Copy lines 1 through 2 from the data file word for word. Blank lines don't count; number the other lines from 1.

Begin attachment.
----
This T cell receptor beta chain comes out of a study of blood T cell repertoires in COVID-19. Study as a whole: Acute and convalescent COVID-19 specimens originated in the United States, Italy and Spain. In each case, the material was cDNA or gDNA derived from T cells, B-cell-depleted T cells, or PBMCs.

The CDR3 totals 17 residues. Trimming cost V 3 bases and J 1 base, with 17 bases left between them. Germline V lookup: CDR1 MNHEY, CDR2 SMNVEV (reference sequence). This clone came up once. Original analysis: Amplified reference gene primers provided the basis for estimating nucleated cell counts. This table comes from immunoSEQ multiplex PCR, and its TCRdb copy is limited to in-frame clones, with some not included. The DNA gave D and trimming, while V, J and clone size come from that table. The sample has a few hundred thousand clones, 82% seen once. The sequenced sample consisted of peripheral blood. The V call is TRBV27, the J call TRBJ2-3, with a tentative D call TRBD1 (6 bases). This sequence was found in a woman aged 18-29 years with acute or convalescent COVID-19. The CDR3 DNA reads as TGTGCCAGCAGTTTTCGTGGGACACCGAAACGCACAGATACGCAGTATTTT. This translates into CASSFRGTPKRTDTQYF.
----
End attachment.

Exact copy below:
This T cell receptor beta chain comes out of a study of blood T cell repertoires in COVID-19. Study as a whole: Acute and convalescent COVID-19 specimens originated in the United States, Italy and Spain. In each case, the material was cDNA or gDNA derived from T cells, B-cell-depleted T cells, or PBMCs.

The CDR3 totals 17 residues. Trimming cost V 3 bases and J 1 base, with 17 bases left between them. Germline V lookup: CDR1 MNHEY, CDR2 SMNVEV (reference sequence). This clone came up once. Original analysis: Amplified reference gene primers provided the basis for estimating nucleated cell counts. This table comes from immunoSEQ multiplex PCR, and its TCRdb copy is limited to in-frame clones, with some not included. The DNA gave D and trimming, while V, J and clone size come from that table. The sample has a few hundred thousand clones, 82% seen once. The sequenced sample consisted of peripheral blood. The V call is TRBV27, the J call TRBJ2-3, with a tentative D call TRBD1 (6 bases). This sequence was found in a woman aged 18-29 years with acute or convalescent COVID-19. The CDR3 DNA reads as TGTGCCAGCAGTTTTCGTGGGACACCGAAACGCACAGATACGCAGTATTTT. This translates into CASSFRGTPKRTDTQYF.